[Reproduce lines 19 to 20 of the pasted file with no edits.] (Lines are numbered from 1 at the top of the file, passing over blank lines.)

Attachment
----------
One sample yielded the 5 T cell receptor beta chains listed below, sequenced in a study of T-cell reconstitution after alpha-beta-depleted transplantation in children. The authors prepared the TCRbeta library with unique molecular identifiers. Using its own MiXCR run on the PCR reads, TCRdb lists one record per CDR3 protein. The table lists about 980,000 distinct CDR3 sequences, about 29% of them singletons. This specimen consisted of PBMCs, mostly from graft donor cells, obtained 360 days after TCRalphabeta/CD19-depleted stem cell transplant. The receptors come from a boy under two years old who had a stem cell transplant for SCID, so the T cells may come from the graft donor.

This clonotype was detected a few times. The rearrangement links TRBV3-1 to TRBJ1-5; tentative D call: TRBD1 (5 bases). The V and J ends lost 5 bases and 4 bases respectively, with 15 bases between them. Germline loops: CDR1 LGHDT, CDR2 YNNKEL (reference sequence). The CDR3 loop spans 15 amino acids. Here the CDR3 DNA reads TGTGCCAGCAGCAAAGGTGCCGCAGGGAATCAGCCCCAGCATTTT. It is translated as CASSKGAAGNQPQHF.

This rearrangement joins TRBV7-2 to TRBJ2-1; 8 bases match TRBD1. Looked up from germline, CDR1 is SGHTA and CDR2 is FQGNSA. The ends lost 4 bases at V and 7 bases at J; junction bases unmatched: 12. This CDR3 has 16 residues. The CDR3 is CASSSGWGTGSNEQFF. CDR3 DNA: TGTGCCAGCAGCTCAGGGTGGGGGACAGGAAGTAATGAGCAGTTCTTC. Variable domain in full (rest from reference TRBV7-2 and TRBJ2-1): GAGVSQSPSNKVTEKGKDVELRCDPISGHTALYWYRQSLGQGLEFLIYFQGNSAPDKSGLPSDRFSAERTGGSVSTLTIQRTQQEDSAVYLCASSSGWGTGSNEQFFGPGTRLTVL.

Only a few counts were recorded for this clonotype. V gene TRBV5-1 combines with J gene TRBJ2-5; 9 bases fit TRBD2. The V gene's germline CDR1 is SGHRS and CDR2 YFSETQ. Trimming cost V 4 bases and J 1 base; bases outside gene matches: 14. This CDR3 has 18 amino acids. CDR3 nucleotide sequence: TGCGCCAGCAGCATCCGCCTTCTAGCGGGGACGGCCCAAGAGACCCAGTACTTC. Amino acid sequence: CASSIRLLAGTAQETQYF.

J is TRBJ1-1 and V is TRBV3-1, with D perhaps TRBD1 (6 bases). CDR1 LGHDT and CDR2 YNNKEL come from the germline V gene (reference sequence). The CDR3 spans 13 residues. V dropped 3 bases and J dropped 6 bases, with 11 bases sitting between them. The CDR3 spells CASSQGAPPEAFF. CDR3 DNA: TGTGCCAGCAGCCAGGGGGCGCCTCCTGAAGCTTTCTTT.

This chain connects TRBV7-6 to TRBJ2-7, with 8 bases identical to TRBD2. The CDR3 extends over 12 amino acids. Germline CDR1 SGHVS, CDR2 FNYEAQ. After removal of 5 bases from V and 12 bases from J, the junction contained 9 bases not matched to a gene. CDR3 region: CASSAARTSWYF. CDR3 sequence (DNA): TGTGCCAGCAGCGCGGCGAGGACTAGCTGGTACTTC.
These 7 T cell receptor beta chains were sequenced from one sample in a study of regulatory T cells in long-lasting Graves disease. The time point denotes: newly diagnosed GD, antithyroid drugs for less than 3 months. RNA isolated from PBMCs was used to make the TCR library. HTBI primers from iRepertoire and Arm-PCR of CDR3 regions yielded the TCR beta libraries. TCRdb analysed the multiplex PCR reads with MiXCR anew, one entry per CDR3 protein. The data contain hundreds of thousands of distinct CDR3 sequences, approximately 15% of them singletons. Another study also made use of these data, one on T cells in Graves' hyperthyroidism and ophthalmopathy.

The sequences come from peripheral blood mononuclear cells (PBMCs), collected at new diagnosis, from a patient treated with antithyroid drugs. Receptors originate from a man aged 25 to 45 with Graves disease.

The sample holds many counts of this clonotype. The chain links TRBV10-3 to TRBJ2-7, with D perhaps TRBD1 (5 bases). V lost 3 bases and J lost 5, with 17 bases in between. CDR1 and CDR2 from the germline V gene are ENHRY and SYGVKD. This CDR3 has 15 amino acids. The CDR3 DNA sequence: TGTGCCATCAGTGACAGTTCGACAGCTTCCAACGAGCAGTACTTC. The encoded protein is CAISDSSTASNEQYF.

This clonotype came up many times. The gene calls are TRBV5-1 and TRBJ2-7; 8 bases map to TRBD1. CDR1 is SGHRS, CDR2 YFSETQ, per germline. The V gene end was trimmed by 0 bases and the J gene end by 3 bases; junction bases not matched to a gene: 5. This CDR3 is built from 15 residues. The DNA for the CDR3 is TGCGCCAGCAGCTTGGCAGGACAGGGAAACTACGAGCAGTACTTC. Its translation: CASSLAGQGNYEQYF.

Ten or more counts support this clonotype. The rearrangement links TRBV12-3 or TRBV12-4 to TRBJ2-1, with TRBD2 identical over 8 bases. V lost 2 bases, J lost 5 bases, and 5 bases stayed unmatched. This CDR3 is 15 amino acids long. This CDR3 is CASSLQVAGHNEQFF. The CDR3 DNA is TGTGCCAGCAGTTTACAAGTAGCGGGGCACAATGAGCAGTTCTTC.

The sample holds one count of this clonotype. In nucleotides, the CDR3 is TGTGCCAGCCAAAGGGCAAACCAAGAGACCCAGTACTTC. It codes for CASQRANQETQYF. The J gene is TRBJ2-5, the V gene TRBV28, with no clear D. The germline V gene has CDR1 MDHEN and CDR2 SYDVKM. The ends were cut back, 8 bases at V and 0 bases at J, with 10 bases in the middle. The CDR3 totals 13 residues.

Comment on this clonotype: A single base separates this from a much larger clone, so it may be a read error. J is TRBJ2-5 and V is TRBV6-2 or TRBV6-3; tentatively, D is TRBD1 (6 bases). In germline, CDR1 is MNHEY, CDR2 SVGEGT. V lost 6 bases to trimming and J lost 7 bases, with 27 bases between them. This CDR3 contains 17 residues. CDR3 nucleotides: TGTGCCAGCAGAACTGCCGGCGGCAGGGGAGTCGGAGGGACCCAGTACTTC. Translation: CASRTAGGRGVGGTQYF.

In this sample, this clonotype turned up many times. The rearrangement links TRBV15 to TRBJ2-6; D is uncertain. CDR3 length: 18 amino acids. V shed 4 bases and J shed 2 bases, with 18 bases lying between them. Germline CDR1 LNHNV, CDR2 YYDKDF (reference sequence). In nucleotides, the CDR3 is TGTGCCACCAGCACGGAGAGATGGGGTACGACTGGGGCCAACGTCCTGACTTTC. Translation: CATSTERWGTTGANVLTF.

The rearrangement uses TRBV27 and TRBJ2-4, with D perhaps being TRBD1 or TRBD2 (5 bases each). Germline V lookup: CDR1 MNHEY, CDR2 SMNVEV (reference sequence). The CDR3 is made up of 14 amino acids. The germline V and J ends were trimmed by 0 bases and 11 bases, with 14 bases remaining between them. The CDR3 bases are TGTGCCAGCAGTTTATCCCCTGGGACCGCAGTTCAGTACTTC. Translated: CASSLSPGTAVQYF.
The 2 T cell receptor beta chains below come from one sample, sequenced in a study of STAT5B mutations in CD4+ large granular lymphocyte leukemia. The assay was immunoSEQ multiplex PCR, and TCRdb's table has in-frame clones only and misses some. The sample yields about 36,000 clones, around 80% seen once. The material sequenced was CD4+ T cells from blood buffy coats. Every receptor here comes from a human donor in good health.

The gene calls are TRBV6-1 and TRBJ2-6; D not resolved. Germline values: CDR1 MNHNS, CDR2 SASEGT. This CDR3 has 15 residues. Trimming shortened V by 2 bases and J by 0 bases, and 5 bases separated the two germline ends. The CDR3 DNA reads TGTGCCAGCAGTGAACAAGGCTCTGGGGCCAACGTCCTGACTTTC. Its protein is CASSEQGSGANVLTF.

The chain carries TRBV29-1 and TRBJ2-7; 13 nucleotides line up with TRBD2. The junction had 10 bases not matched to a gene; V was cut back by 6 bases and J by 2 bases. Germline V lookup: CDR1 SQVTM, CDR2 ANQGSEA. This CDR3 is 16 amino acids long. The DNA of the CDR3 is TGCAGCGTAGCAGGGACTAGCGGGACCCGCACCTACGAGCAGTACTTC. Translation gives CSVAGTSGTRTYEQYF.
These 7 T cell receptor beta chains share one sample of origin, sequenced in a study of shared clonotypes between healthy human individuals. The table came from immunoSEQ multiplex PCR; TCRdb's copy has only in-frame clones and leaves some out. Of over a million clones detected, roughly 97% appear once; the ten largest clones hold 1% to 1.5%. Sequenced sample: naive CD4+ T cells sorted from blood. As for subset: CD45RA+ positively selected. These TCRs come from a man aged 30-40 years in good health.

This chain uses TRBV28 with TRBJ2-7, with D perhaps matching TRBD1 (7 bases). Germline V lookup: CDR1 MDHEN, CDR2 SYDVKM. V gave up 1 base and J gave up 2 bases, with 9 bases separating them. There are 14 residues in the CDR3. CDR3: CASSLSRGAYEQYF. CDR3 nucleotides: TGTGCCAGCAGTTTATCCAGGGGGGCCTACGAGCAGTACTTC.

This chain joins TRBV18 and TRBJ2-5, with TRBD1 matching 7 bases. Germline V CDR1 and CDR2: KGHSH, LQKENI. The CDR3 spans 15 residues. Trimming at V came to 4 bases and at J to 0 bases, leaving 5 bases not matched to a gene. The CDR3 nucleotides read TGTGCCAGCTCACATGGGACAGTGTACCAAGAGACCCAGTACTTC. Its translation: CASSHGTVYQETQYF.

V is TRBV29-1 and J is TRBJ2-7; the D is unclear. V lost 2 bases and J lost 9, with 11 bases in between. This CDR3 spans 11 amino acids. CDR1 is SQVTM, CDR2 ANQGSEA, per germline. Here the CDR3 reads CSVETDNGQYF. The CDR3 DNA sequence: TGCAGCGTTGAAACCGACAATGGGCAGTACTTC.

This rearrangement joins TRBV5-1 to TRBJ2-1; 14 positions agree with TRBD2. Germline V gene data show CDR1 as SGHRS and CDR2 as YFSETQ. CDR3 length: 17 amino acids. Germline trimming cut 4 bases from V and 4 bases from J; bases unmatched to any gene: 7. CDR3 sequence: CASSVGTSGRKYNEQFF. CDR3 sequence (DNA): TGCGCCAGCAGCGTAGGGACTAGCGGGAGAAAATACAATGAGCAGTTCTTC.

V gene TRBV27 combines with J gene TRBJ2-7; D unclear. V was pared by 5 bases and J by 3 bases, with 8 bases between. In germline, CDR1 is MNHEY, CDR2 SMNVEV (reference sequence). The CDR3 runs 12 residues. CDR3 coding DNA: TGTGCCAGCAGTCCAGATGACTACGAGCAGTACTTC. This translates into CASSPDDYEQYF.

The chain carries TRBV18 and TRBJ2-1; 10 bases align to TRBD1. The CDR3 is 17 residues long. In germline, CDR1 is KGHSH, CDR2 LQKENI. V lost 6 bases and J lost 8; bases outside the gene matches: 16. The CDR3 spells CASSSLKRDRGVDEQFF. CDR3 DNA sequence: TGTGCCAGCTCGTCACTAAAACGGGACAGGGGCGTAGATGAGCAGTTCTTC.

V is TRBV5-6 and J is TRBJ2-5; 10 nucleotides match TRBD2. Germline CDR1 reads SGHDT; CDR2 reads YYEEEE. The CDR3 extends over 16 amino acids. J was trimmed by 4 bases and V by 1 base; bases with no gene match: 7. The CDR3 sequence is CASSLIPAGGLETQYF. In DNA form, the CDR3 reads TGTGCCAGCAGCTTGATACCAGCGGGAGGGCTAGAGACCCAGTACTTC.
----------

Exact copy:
These 7 T cell receptor beta chains share one sample of origin, sequenced in a study of shared clonotypes between healthy human individuals. The table came from immunoSEQ multiplex PCR; TCRdb's copy has only in-frame clones and leaves some out. Of over a million clones detected, roughly 97% appear once; the ten largest clones hold 1% to 1.5%. Sequenced sample: naive CD4+ T cells sorted from blood. As for subset: CD45RA+ positively selected. These TCRs come from a man aged 30-40 years in good health.

This chain uses TRBV28 with TRBJ2-7, with D perhaps matching TRBD1 (7 bases). Germline V lookup: CDR1 MDHEN, CDR2 SYDVKM. V gave up 1 base and J gave up 2 bases, with 9 bases separating them. There are 14 residues in the CDR3. CDR3: CASSLSRGAYEQYF. CDR3 nucleotides: TGTGCCAGCAGTTTATCCAGGGGGGCCTACGAGCAGTACTTC.